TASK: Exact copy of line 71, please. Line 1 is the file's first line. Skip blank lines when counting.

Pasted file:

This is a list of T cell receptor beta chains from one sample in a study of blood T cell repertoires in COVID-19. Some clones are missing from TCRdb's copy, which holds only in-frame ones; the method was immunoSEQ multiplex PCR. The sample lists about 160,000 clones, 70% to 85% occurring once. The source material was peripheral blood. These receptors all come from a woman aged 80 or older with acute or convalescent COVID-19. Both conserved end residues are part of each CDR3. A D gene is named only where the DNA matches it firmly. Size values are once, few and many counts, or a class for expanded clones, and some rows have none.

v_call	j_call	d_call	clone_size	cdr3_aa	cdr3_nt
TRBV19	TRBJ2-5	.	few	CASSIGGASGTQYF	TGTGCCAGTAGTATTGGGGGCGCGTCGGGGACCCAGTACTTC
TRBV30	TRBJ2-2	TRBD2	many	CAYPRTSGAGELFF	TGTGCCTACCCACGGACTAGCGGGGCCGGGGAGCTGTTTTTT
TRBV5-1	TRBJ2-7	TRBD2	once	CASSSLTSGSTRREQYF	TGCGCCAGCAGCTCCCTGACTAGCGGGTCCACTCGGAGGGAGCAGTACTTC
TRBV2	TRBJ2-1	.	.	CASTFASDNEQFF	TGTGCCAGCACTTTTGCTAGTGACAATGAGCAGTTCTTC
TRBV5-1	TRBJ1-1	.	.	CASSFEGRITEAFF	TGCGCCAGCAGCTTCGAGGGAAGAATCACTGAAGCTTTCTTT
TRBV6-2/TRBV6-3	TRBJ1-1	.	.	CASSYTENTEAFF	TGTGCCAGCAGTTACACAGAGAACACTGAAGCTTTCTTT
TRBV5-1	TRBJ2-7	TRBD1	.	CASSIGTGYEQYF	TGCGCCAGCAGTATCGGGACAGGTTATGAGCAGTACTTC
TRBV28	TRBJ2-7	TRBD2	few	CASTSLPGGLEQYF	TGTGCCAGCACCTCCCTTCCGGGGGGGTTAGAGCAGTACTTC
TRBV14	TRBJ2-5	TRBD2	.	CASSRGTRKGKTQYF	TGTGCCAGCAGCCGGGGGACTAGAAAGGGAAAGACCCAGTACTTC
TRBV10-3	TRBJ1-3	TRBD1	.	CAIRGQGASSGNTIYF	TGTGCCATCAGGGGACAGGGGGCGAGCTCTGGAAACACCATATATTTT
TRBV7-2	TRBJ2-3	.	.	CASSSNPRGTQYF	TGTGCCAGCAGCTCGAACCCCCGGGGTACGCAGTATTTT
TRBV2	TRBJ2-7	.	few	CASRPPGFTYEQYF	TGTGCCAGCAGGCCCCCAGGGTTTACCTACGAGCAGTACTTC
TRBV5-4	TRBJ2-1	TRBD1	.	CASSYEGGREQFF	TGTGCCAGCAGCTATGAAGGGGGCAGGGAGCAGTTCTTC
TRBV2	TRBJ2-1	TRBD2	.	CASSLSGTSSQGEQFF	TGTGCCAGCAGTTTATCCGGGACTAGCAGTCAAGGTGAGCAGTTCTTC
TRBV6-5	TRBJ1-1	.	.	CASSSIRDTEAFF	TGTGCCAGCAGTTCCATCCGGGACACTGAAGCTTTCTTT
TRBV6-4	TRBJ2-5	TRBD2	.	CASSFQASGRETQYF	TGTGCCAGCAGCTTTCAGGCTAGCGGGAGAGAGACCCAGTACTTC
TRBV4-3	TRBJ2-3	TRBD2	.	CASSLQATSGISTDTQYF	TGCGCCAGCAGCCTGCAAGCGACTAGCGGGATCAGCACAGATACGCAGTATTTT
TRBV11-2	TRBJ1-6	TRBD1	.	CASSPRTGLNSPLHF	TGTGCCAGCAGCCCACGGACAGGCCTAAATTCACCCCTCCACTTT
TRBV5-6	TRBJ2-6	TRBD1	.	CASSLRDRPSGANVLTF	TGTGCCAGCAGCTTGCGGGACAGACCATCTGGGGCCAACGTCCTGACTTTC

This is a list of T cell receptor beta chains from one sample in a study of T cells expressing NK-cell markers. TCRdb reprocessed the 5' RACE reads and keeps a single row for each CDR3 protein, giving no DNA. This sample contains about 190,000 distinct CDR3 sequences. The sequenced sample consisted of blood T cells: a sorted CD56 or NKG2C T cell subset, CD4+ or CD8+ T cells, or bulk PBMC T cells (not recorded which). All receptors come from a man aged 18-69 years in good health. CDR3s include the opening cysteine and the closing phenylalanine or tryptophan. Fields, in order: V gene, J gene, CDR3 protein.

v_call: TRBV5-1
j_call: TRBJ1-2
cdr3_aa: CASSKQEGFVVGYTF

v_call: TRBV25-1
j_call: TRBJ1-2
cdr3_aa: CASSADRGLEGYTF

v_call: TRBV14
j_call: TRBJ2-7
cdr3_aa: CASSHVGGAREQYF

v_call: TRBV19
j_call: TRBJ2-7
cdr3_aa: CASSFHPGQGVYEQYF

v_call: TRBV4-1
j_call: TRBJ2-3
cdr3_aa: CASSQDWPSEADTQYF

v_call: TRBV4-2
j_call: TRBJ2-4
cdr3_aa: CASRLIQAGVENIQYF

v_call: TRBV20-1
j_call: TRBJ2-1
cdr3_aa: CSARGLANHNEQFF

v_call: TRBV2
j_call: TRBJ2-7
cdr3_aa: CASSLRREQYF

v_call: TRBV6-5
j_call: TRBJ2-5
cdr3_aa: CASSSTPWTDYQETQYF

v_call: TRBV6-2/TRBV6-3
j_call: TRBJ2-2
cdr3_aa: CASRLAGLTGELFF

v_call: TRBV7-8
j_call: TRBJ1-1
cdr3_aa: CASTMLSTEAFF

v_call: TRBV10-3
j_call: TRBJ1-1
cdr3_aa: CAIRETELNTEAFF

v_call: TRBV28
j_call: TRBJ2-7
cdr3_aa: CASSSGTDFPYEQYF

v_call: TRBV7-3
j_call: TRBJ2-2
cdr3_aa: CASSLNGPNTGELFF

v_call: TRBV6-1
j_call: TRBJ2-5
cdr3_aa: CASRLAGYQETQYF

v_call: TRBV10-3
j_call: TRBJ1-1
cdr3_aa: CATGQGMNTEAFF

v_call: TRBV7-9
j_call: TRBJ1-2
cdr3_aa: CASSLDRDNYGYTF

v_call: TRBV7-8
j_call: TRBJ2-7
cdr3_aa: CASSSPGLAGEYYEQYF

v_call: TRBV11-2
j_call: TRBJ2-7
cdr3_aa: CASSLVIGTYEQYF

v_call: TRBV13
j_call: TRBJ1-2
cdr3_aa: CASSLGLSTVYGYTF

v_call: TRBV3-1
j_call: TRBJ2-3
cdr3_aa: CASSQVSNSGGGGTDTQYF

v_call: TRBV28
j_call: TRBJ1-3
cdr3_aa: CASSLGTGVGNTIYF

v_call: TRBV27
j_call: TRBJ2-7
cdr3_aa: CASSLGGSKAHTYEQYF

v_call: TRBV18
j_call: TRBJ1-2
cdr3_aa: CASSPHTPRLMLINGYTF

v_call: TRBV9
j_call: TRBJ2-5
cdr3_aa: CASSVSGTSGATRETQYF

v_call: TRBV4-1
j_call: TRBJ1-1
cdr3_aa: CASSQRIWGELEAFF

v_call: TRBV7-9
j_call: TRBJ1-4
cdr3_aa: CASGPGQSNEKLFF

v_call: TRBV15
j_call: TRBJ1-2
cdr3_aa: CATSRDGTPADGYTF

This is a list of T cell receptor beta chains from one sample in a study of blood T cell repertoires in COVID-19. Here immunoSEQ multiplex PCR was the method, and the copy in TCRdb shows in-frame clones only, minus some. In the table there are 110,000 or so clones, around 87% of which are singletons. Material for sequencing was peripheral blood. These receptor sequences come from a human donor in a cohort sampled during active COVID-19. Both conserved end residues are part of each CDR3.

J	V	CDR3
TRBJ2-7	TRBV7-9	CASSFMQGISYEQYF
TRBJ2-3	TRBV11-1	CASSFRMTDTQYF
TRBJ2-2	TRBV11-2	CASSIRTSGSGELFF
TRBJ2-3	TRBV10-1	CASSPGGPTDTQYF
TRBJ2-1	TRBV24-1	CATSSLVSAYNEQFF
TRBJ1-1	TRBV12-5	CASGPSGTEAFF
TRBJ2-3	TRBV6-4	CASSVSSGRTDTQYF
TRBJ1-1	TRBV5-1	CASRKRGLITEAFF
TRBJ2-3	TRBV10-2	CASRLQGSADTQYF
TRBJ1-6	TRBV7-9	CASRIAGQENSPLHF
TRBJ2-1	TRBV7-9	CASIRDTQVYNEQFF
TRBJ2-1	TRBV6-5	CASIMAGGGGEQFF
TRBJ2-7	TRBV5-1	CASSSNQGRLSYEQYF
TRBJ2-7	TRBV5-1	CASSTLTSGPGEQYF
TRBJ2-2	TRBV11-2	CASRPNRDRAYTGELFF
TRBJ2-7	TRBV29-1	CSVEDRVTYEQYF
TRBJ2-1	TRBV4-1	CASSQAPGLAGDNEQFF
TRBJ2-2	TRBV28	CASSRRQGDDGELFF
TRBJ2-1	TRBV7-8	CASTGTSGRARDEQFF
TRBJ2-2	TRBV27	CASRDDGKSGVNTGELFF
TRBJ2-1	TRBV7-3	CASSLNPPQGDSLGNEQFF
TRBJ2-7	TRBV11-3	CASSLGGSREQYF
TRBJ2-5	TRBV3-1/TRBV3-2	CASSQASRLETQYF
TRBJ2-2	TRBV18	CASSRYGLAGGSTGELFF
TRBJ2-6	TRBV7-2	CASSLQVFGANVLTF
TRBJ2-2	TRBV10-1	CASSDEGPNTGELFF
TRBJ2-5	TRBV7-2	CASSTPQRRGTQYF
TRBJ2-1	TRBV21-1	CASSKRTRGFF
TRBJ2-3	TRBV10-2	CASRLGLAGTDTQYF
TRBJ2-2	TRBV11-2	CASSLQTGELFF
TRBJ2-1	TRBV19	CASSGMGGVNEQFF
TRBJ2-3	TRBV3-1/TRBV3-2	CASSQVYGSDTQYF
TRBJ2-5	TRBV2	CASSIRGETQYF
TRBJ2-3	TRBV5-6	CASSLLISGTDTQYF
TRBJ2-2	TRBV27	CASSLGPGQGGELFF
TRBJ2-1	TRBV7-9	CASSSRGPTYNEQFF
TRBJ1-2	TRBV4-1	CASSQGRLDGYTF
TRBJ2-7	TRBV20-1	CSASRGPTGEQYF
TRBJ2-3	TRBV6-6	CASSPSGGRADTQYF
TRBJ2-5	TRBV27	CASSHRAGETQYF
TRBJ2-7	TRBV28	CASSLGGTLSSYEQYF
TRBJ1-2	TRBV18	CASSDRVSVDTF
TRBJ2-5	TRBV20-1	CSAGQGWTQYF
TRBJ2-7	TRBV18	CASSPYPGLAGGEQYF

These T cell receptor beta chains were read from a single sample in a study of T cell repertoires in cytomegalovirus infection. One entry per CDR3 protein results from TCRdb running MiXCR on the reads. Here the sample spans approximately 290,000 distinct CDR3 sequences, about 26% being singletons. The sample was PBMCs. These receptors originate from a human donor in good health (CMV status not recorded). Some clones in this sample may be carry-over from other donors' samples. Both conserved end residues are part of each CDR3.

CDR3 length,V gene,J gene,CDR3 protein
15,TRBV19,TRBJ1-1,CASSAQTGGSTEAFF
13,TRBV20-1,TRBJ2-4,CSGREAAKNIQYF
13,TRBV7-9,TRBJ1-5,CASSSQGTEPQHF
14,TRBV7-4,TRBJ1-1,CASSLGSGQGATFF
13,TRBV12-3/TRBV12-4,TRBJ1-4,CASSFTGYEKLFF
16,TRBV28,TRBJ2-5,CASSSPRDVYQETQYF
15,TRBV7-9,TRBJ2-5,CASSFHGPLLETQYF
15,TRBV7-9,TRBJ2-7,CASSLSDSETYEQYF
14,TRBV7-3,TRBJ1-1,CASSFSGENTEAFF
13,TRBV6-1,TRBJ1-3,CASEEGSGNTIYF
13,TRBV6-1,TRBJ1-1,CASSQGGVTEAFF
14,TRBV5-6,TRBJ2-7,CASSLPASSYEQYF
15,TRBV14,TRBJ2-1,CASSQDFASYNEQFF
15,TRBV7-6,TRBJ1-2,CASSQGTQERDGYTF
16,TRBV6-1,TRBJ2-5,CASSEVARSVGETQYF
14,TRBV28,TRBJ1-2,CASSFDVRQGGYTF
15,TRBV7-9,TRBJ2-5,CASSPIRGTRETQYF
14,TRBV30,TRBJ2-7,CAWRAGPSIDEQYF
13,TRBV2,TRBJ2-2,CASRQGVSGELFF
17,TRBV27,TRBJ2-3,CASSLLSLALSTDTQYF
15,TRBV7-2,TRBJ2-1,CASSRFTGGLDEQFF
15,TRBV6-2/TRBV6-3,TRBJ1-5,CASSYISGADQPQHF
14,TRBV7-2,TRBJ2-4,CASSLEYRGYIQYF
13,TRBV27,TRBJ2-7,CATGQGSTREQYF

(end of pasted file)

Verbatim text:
v_call: TRBV7-9